These additional efforts, especially in direct conversations between physicians and parents reluctant to vaccination, affects practicing pediatricians to a “very extensive degree,” Grosso said.
“There’s a lot of controversy, as a matter of fact, about whether pediatricians should be dismissing from their practice parents who refuse to immunize their children,” Grosso said. “That’s a bioethical debate, about whether that’s an appropriate or inappropriate thing to do.”
There’s reason to wonder whether such a measure would help or hurt vaccination rates. According to the CDC, 2016 national vaccination rates for tetanus, diphtheria and acellular pertussis (Tdap), meningococcal conjugate vaccine (MenACWY), and human papillomavirus (HPV) in adolescent patients are ahead of goals set for 2020. The adolescent population between ages 13 and 17 were estimated to have better immunization rates in each of these areas compared with previous years.
According to data shared by the Organization for Economic Co-operation and Development (OECD), in 2015, about 95% of US children around the age of 1 were vaccinated for tetanus, diphtheria and Tdap, and 92% were vaccinated for measles. Those annual rates are consistent with previous years — 94% and 91% of children, respectively, had the same vaccinations in 2000.
LJ Tan, MS, PhD, chief strategy officer for Immunization Action Coalition, told MD Magazine that there’s still room for improvement in adolescent-age booster vaccine doses. Less than 40% of adolescents received the recommended second dose of MenACWY vaccine, versus the 82.2% who received the first dose, in 2016.
Additionally, less than half of adolescents received the flu vaccine in 2015, Tan noted. He emphasized the need to help the age group “begin to own their own health.”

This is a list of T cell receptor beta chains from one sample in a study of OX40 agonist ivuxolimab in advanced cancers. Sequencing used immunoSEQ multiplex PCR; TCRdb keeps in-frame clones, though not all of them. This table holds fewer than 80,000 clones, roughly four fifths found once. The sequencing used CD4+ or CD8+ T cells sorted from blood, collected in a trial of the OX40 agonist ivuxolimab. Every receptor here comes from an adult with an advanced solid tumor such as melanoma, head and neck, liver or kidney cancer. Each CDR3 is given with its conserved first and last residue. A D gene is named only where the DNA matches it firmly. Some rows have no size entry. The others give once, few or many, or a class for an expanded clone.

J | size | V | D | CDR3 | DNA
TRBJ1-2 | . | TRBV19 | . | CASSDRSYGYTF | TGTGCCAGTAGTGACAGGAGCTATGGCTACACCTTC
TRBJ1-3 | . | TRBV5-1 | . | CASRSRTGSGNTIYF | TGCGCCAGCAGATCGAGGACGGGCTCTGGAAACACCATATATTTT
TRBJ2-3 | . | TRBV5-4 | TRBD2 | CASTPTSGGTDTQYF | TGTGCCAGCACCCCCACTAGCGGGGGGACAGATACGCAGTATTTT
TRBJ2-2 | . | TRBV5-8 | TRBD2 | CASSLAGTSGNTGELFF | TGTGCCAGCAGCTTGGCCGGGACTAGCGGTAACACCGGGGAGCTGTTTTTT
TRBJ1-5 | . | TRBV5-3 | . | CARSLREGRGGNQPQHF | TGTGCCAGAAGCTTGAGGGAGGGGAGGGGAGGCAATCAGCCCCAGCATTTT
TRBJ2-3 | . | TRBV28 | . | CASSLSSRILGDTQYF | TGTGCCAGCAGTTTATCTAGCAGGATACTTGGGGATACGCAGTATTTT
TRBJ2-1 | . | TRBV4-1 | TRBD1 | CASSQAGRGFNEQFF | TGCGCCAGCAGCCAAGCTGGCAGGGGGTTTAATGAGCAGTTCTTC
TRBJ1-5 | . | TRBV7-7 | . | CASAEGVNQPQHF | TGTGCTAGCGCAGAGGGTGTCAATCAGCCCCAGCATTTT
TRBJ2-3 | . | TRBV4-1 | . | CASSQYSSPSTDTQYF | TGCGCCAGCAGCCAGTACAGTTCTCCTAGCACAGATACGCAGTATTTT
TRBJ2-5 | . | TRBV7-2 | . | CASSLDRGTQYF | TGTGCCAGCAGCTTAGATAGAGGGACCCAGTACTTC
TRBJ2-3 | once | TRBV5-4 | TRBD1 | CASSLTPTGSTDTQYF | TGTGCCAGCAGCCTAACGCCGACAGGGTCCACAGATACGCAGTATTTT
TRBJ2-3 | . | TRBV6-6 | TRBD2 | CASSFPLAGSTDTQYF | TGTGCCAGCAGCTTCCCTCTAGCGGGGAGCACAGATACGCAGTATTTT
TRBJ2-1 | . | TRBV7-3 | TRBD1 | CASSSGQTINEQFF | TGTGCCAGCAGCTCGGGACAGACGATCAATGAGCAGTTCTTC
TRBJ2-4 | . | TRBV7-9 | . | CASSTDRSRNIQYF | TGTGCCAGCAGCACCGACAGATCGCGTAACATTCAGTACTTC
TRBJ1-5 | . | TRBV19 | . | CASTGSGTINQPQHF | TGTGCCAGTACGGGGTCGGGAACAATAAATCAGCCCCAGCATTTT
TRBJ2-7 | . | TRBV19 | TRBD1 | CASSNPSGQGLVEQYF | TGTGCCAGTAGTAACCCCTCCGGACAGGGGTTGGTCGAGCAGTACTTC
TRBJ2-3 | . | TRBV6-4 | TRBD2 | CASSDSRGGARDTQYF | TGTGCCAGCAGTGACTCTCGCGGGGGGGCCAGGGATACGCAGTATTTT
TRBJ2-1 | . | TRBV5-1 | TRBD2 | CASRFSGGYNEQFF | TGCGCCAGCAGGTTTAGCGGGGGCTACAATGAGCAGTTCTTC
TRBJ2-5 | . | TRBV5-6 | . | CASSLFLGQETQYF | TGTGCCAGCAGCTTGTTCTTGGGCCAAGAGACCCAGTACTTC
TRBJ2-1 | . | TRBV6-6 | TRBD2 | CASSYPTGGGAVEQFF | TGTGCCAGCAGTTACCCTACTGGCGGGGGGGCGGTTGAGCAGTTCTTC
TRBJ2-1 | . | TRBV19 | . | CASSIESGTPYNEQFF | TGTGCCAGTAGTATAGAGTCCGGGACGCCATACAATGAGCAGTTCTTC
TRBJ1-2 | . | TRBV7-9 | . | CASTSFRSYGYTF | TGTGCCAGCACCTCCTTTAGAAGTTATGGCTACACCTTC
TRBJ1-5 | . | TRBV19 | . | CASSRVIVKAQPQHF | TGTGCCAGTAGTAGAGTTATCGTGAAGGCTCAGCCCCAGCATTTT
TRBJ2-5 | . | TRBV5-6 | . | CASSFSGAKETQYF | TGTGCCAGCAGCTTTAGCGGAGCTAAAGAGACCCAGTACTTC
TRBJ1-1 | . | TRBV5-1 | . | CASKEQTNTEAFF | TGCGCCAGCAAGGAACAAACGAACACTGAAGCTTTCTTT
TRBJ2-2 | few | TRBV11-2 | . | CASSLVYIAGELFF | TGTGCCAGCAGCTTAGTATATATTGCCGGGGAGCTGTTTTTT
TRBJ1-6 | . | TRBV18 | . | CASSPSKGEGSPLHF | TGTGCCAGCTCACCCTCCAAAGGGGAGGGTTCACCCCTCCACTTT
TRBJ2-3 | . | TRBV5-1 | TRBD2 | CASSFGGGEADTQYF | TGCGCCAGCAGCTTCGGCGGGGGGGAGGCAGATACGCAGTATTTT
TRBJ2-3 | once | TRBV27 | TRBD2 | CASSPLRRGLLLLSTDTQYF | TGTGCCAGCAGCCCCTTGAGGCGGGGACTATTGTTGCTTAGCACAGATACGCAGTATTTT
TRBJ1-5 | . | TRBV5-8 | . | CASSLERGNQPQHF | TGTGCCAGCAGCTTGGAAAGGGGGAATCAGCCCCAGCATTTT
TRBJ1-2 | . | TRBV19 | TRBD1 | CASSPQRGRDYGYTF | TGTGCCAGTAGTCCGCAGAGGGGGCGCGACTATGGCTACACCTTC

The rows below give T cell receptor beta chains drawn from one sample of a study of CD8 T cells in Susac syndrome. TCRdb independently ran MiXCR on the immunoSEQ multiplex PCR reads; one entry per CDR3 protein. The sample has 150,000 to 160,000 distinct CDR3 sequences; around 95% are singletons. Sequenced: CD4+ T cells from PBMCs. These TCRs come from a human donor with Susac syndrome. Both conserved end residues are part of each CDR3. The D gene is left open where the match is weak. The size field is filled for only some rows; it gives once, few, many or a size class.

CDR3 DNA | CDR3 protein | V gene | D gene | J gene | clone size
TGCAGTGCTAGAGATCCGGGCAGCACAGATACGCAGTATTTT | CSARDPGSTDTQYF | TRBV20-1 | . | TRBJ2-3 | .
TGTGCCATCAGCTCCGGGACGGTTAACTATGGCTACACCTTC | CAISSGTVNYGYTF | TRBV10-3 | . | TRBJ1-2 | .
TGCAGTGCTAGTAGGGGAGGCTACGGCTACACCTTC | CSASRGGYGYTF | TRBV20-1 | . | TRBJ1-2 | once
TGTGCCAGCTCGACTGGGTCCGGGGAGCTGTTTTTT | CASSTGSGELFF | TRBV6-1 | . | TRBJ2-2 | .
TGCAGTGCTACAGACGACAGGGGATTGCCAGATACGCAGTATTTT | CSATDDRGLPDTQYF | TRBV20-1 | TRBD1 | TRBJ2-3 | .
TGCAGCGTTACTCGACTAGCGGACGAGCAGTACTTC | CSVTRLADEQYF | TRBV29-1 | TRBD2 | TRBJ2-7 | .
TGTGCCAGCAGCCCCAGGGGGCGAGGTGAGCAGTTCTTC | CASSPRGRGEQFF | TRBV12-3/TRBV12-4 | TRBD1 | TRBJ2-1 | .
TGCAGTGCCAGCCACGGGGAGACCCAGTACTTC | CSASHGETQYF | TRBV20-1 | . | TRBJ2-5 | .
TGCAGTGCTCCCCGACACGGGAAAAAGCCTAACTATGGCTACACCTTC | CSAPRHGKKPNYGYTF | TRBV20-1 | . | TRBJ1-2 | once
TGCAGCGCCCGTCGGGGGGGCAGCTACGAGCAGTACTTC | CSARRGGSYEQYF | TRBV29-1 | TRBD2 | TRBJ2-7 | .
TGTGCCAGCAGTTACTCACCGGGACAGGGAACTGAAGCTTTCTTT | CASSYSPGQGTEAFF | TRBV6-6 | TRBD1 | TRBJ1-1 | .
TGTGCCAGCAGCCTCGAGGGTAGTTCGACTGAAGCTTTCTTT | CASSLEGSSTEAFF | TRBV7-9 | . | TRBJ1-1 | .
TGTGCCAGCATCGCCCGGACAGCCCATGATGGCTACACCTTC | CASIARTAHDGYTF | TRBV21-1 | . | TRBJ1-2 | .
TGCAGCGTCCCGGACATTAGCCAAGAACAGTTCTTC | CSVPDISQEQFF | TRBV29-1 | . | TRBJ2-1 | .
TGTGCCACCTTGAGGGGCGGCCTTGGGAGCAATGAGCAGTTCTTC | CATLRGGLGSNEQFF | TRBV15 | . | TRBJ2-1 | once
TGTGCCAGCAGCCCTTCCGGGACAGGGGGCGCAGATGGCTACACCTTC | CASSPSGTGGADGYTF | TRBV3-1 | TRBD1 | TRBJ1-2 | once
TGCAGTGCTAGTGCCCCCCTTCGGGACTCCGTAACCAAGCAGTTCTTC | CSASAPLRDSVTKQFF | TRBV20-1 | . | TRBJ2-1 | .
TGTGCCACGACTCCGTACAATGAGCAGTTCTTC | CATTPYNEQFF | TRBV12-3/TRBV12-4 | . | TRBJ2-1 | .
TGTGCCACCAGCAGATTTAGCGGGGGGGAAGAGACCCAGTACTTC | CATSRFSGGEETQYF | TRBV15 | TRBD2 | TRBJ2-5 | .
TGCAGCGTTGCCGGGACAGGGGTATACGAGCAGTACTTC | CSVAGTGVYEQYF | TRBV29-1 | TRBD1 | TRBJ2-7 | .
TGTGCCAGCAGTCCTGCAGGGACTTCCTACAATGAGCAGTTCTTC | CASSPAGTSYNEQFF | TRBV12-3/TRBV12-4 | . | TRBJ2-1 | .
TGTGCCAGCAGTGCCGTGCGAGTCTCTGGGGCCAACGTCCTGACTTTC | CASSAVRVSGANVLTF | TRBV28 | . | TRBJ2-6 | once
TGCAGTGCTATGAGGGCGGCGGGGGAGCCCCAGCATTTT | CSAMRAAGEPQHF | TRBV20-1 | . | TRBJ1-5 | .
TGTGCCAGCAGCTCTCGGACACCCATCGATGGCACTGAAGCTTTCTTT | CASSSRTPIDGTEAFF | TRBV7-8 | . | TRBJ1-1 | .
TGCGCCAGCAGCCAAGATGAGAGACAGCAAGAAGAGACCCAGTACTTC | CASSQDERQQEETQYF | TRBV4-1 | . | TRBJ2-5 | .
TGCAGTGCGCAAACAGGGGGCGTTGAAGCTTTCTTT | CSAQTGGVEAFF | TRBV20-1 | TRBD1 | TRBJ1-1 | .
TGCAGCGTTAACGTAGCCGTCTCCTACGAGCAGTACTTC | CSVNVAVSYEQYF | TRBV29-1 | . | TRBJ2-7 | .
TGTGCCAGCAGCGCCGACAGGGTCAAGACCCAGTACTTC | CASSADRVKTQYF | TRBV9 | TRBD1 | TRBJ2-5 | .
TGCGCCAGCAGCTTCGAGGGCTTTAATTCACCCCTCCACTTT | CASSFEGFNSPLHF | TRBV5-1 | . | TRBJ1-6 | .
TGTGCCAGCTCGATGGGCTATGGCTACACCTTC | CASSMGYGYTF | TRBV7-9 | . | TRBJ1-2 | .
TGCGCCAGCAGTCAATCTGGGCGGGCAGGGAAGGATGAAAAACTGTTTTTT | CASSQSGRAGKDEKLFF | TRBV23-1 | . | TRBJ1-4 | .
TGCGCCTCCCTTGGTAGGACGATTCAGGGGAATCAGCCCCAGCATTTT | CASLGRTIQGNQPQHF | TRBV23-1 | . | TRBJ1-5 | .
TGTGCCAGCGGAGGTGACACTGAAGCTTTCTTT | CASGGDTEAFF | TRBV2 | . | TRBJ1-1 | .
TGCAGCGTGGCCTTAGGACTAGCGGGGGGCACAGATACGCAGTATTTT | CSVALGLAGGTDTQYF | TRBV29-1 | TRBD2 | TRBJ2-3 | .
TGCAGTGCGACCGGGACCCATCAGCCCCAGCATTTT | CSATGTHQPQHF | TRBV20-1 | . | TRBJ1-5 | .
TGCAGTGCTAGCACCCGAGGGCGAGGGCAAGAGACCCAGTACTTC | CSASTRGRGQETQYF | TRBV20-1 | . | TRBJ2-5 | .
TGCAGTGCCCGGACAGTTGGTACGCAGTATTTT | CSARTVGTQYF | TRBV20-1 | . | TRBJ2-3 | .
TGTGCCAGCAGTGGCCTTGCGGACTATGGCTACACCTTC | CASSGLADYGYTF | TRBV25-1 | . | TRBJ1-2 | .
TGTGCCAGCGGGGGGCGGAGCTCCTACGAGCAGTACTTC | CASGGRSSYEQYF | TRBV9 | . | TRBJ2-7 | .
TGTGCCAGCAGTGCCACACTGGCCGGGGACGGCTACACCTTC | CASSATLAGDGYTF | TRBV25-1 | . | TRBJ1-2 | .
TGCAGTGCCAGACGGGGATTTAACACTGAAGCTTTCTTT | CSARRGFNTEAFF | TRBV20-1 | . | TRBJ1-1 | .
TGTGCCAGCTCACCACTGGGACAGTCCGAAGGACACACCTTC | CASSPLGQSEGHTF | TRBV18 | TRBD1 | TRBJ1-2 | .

“There’s still a lot of parental guidance and influence in vaccination progress,” Tan said. “The messaging to the older teens is a little bit different. That’s something we try to pay attention to in our group.”
These efforts are supplemental to the CDC’s Vaccines for Children Program, which already responds to rural areas, minority groups, or low-income family populations with cost- and burden-free care. Though it’s a public health service born out of necessity, it could also serve a population able, but unwilling, to comply with vaccination recommendations.
These measures allude to Grosso’s point that physicians no longer guide — they consult. Brushback from patient controversies like anti-vaccination could change the scope of primary care.
“There's a general lack of respect for all professions — politicians especially, and lawyers – but for a long time doctors held out,” Murray said. “We were not really included, but we're seeing more and more of this disrespect toward us.”
Despite acknowledging this development, Murray and Grosso advocated for the same approach when dealing with difficult patients: empathy.
“I don't want to be rushed by doctors. I don't want to be scolded, and I don't want to be berated for what I'm not doing, so I try not to do that with other people,” Grosso said. “We're all patients at some time, so I think if you remember that, it goes a long way in helping you get along with people.”